Has anyone got an easy way to split the attached tubes? I need individual tubes that split at the half way point between the 2 tubes. When the tubes are square on with each other it is easy as the split line is straight so you just use split or trim with a straight line BUT these are not straight on to each other. Boolean union produces one item (I need 2 individual items), Boolean difference and split don’t split it at the half way point between the 2 items. If I really get stuck I’ll take the outside surfaces only and do a boolean split, hide one half, use the split line to create a surface and then use that surface to cut the original tubes. This is only a test of what I am trying to do as the real thing has 6 tubes all running into the shape at different angles and centres so if there is an easy way, it will certainly save me a lot of headaches. Thanks for your help in advance.SplitTest.3dm (293.2 KB)
It is not clear (at least not to me) what it is exactly that you are trying to achieve. What is “the halfway point between the items”?
Could you Explode the result obtained by BooleanUnion and then rearrange it to your liking?
You can try “Intersecttwosets” and select each of the tubes. It will create curves where your tubes meet. Then use that line to split each tube separately. You may have to loft the open edge to create a closed polysurface.
Here’s the file:
SplitTest_Marc.3dm (498.1 KB)
Very basic stuff. What I did and suggest you use:
-Work in shaded or wireframe mode so you see what is going on.
-Explode the two tubes
-Select on inside surface and trim the other inside surface. Select the now trimmed inside surface and trim the remaining inside surface
-Do the same trimming operations with the two outside surfaces.
-Join the surfaces back.
-You can join the two tubes together and you’ll have one object, as if the tubes were welded together, or you can create a surface, using Loft between the edges of the inside surfaces with the edges of the outside surface of one tube - and then repeat for the other tube, to keep two seperate objects.
-By working methodically, a pair of tubes at the time, you’ll be able to process as many tubes as you want.
Is this what you want? SplitTest DC.3dm (395.3 KB)
I intersected the two tubes.
I split the tubes using only two of the four intersection curves. The curves used where at the intersection of the outside surfaces, and at the intersection of the inside surfaces. The other two intersection curves were not used.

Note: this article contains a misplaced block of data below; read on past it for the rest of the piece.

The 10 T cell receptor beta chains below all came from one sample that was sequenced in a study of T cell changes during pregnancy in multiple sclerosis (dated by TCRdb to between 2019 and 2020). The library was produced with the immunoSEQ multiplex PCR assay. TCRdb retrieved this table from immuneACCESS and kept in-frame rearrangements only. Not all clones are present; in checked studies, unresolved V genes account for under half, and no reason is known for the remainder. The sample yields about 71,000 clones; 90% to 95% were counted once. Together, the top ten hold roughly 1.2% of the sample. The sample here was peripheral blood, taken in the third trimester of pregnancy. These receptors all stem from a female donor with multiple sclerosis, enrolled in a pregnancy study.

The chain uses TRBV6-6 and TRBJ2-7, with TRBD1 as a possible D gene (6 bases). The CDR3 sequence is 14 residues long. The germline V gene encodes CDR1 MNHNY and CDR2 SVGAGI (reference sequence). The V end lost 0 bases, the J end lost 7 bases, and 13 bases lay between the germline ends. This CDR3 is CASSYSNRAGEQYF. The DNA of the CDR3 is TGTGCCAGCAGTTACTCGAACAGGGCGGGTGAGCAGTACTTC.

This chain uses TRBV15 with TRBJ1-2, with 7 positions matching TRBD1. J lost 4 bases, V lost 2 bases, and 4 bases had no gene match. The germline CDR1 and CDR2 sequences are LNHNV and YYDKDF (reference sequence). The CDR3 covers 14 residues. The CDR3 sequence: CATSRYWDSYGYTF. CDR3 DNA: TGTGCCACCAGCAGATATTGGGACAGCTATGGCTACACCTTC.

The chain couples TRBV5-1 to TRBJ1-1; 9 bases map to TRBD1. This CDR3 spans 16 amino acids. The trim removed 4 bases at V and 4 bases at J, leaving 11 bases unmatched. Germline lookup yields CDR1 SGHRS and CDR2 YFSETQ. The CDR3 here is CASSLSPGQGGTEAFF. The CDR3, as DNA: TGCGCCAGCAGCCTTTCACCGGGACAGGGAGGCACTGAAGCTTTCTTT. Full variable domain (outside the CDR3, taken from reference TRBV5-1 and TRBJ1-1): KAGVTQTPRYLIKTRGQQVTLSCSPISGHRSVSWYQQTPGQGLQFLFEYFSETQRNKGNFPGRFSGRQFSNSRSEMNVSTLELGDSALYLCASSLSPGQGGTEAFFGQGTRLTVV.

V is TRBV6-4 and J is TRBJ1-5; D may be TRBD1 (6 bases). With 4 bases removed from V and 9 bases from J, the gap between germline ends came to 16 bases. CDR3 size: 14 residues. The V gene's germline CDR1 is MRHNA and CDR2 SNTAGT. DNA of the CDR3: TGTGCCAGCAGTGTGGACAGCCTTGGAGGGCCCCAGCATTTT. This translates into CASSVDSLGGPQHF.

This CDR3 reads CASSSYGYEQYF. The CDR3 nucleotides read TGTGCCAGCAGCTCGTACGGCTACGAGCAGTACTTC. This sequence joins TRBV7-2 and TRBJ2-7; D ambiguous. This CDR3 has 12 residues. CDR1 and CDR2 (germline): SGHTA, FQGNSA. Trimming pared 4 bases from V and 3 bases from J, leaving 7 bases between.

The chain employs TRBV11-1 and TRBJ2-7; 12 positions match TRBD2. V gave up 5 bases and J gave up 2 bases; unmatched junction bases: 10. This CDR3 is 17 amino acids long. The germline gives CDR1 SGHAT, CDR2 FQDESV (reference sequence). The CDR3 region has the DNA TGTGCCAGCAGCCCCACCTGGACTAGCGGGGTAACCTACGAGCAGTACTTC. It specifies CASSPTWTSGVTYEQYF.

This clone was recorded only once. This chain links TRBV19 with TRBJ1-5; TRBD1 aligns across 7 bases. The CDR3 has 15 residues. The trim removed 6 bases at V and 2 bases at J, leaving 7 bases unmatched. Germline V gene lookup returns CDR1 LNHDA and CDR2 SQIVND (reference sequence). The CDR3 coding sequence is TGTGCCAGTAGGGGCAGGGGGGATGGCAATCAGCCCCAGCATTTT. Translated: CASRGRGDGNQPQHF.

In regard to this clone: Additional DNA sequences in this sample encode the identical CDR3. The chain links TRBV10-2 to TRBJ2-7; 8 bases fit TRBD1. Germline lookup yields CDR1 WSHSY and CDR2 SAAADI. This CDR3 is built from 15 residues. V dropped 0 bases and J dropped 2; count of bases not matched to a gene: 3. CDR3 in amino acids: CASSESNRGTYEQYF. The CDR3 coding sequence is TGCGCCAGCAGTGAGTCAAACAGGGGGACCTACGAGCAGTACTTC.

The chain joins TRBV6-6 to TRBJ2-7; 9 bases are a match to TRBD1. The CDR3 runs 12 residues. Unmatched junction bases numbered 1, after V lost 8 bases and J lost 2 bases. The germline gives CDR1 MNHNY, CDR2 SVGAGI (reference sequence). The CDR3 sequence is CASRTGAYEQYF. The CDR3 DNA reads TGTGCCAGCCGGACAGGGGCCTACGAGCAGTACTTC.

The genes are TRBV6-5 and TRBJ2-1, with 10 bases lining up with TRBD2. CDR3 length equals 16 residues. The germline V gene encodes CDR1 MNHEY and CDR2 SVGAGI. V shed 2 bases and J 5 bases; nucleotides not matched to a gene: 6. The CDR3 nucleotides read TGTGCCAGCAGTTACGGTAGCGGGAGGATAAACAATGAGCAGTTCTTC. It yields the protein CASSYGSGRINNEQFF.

Unwanted split parts were deleted.
@davidcockey @Marc @ra_mull
Thanks Marc, David (and Ryan). You both arrived at the same result. I was hoping to avoid the loft or 2 rail sweep steps but I don’t see any other simpler way to go about it. Not that I have a problem with those procedures but when out of the 6 tubes I’ll be working with, any 1 tube is intersected by 3 others, so keeping track of where you are becomes a real challenge.
@menno Hopefully you can see what I was trying to achieve. Probably any of these methods would work but it seems there is no alternative to having to do 2 rail sweeps or lofts (see above).
Just in case any of you are wondering why I would need such a thing, I’m modelling some exhaust tubes and would like to try out the services of someone’s 6 axis laser tube cutter so that the pipe prep work will be already done. Obviously this will only be suitable for volume order jobs not one-offs.
In principle, if all your tubes are closed polysurfaces, you should be able to use BooleanSplit and delete the unwanted parts.
@Marc Not really because Boolean split produces the 8 bodies shown in the second screenshot whereas I need the 2 bodies produced in the first screenshot. I can’t any other method of arriving at this other than explode tubes, deal with the outside surfaces (various methods are possible), deal with the inside surfaces, then build surfaces between them (loft or sweep). As mentioned earlier, if the 2 tubes were intersecting each other at an angle but both in the same plane it would be just a matter of splitting each tube with a line or plane but unfortunately this isn’t the case.
Here’s the end result of the real thing and what I was trying to achieve.
Yep, you’re right, sorry.
I think that only a special function like “weldments” in SolidWorks would do this in some automated way.
If the pipes are linear, then a cplane set to the planar ends and Wirecut using the OD should work.